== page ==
Here in verse 7 the Lord doesn’t give them a direct “no”, but gently rebukes them by reminding them that matters like this belong solely to the Father. F.F. Bruce says, “Whatever purposes of His own God might have for the nation of Israel, these were not the be the concern of the messengers of Christ (Bruce, p35)”. The Apostles were to focus on proclaiming the Gospel of God and His grace in Christ. To the Apostles’ credit, whatever they were thinking, from this time on they devoted themselves to proclaim Christ and Him crucified.

In verse 8, Christ promised them power from the Holy Spirit when He came, power to perform mighty works and effectively preach the Gospel. He tells them that they will be witnesses for Him.The word witness here is the idea giving testimony or bearing-witness, this is the same root word in Hebrews 12:1

“such a large cloud of witnesses”. The idea of “witness-bearing” is a theme throughout the book of Acts. Verse 8 is also the key verse for the book, as it gives a broad outline for the rest of the account. The Apostles and believers would be witnesses first in Jerusalem (the city to reach) in chapters 1-7, next in Judea and Samaria (the region to reach) chapters 8-11:18, and then to the ends of the earth (the world to reach) chapters 11:19 through the end of the book. How are we doing in our city, our region?

3. The Ascension vv 9-11

Luke’s account here gives us the most detail of Christ’s ascension. Matthew and John don’t discuss it in their gospels. Mark talks about it and gives some detail about what Christ was telling the Apostles, then mentions that Christ “was taken up into heaven and sat down at the right hand of God” (Mk 16:19b). Luke obviously mentions it in his gospel account, but here in Acts we are told about the cloud and we see that the Apostles watched Him rising up into the sky. Now this forty day period Christ had appeared and disappeared before them several times, but this was different. This was final. After the ascension there were no more visits from the resurrected Lord, where they could touch Him, where He ate with them which was to show them He had physically resurrected. This time was to impress on them His heavenly glory.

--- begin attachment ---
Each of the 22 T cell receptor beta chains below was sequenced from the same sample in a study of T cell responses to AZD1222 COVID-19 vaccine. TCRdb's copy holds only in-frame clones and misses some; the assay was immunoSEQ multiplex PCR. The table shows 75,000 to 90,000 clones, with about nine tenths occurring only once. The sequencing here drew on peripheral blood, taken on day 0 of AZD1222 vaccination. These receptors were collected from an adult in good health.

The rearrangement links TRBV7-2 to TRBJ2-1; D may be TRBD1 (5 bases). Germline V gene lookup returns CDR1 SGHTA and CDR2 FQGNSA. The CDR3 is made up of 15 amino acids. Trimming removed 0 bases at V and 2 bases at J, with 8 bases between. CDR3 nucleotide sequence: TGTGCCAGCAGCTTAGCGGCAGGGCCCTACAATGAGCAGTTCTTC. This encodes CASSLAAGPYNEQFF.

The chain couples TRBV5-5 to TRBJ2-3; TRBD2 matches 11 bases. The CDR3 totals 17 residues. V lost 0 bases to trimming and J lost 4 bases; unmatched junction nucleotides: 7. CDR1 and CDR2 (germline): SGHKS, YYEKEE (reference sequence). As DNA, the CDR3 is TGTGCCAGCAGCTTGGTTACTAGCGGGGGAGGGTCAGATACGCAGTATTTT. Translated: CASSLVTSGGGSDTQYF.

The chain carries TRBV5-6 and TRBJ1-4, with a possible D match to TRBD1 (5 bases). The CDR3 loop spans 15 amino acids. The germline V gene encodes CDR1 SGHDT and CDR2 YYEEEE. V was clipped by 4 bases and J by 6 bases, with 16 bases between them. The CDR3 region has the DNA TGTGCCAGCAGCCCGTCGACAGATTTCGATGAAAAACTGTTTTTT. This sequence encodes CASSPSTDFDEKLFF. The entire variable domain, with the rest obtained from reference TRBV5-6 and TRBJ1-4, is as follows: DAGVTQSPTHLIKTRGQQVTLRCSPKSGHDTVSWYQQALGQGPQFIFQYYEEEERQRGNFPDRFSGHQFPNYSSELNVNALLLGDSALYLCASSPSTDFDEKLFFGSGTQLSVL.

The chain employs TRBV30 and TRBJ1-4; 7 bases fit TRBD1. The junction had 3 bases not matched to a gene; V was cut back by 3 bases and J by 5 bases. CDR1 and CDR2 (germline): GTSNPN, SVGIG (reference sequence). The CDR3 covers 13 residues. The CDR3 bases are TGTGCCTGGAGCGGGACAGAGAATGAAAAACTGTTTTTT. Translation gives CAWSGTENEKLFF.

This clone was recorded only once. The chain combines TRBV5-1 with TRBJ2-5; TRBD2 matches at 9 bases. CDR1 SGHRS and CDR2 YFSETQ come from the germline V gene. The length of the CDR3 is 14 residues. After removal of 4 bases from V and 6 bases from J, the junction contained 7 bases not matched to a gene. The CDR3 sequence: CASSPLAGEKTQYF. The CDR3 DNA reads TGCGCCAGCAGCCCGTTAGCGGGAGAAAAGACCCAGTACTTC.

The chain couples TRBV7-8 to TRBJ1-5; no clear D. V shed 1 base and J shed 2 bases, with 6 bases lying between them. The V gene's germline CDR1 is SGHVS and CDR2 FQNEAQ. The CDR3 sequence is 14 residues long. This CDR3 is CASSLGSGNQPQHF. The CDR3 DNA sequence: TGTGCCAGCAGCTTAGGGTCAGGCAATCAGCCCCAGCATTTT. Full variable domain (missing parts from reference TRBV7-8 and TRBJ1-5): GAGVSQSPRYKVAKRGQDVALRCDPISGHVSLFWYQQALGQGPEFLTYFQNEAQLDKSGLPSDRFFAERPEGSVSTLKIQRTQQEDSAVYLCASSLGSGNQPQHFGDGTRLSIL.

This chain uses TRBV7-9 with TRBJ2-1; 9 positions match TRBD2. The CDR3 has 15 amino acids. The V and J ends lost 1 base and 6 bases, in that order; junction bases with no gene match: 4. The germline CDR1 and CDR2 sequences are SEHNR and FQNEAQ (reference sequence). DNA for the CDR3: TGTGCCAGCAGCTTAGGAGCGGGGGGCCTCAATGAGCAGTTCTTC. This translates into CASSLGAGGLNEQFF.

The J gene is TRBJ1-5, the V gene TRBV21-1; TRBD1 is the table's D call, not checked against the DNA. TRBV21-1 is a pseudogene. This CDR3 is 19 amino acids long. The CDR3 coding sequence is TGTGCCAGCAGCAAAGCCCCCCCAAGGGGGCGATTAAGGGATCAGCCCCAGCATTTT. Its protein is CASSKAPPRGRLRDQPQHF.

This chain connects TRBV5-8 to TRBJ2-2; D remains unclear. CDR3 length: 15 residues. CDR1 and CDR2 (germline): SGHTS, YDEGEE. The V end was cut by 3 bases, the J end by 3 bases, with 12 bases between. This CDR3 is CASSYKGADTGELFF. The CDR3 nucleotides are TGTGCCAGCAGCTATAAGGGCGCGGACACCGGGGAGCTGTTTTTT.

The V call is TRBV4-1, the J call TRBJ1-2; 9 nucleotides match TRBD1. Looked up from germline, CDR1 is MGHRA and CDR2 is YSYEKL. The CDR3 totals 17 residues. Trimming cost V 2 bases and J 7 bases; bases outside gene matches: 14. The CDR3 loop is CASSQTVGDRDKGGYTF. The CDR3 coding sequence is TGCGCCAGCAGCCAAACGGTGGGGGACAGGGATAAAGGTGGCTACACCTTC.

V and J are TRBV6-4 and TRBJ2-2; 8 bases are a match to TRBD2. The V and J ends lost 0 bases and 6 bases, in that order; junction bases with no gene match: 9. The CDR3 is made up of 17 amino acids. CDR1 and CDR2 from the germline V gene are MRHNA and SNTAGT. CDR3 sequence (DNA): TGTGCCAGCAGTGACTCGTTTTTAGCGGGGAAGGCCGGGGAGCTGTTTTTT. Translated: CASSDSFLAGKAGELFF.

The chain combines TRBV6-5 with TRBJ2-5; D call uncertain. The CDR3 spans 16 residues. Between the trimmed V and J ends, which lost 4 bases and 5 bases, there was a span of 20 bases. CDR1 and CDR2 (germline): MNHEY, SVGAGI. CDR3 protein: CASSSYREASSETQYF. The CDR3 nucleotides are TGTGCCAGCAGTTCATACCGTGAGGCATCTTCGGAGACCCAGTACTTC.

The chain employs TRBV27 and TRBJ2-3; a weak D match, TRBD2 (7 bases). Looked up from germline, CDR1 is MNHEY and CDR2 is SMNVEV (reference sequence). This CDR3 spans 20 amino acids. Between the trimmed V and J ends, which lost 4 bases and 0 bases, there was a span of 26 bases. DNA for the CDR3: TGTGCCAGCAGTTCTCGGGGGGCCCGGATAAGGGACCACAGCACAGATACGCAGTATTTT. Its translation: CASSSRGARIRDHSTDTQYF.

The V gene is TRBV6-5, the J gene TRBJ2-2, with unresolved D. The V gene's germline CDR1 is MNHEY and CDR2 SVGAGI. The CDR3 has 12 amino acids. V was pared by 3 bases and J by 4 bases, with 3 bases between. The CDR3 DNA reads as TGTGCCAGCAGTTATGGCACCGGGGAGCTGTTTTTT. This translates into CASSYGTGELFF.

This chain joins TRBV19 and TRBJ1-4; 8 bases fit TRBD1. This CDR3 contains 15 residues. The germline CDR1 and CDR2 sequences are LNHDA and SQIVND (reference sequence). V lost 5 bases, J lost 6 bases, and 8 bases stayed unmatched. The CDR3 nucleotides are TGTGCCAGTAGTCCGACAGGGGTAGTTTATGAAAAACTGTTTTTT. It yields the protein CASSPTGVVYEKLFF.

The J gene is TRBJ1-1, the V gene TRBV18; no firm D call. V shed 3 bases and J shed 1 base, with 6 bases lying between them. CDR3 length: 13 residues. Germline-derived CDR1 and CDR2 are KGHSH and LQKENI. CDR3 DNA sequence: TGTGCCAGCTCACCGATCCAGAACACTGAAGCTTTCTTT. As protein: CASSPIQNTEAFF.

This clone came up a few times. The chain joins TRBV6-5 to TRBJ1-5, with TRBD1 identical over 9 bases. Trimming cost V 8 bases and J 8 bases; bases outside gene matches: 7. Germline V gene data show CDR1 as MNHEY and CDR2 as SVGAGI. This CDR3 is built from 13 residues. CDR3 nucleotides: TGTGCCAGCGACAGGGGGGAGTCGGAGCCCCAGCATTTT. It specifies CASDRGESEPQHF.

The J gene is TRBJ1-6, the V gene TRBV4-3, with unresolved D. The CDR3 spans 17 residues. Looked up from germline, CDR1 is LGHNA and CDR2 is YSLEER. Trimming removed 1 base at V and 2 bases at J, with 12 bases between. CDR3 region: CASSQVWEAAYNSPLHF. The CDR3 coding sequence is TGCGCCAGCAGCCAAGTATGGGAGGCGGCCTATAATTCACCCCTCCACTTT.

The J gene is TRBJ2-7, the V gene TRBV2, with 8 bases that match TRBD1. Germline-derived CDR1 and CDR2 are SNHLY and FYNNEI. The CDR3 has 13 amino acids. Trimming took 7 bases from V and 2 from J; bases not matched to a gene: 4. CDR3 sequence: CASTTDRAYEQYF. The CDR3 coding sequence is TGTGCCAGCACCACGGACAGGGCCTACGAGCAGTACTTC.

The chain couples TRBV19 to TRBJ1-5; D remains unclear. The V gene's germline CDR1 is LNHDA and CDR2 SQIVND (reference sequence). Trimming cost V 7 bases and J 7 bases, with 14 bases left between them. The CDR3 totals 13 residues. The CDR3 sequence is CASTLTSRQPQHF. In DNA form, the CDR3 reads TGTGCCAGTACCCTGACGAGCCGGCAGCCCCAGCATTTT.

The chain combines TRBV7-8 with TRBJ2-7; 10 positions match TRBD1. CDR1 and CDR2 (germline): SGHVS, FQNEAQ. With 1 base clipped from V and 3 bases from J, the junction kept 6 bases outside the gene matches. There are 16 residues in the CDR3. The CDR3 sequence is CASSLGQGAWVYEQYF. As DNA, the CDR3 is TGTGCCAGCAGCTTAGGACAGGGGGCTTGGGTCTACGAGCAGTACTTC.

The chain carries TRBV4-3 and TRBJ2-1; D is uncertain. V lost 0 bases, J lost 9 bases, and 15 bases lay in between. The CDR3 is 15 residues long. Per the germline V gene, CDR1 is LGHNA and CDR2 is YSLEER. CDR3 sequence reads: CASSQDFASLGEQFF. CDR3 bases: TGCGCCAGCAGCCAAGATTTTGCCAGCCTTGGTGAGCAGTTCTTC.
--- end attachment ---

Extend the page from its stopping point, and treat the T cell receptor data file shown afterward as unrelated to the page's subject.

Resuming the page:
The cloud that is mentioned is similar to the one in Luke 9:34-36 that removed Elijah and Moses from the Mount of Transfiguration, as well as Christ’s description of his return in Mark 13:26 and 14:62. It is thought that in each of each of these descriptions, the cloud mentioned should be understood as the Shekinah. The cloud that showed God’s glory and represented His divine presence with the Nation of Israel. This cloud led them through the wilderness before entering the land, it rested above the Tabernacle and filled Solomon’s Temple (1 Kg 8:10-11). This is the same cloud that, after years of disobedience and sin from Israel as a nation, left the Holy of Holies in the Temple, went through the streets of Jerusalem, up a mountain east of the city and ascended into heaven as the nation was taken into captivity and Jerusalem was destroyed (Ezekiel 10:4-5,18-19, 11:22-23). Probably leaving the same place Christ left and will one day return.

The Apostles were standing there heads back to watching Jesus ascending, and though He had disappeared they were still staring after Him, possibly still expecting Him to return and wanting to be there when He did. But while they were watching the clouds, two men appeared next to them. It is commonly thought that these men are angels from God, and I don’t doubt that. Luke’s description of the two men here is similar to his description of the angels that appeared to Mary and the other women at the tomb on Easter morning (Lk 24:4). Here again we see the theme of witnesses being brought out. F.F. Bruce puts it this way, “In both instances the fact that there were two suggests that they were viewed as witnesses, two being the minimum number for credible witness-bearing (Deut 19:15). On the former occasion the two men bore witness to Jesus’ resurrection; here they bear witness to forthcoming [return]” (Bruce, p38).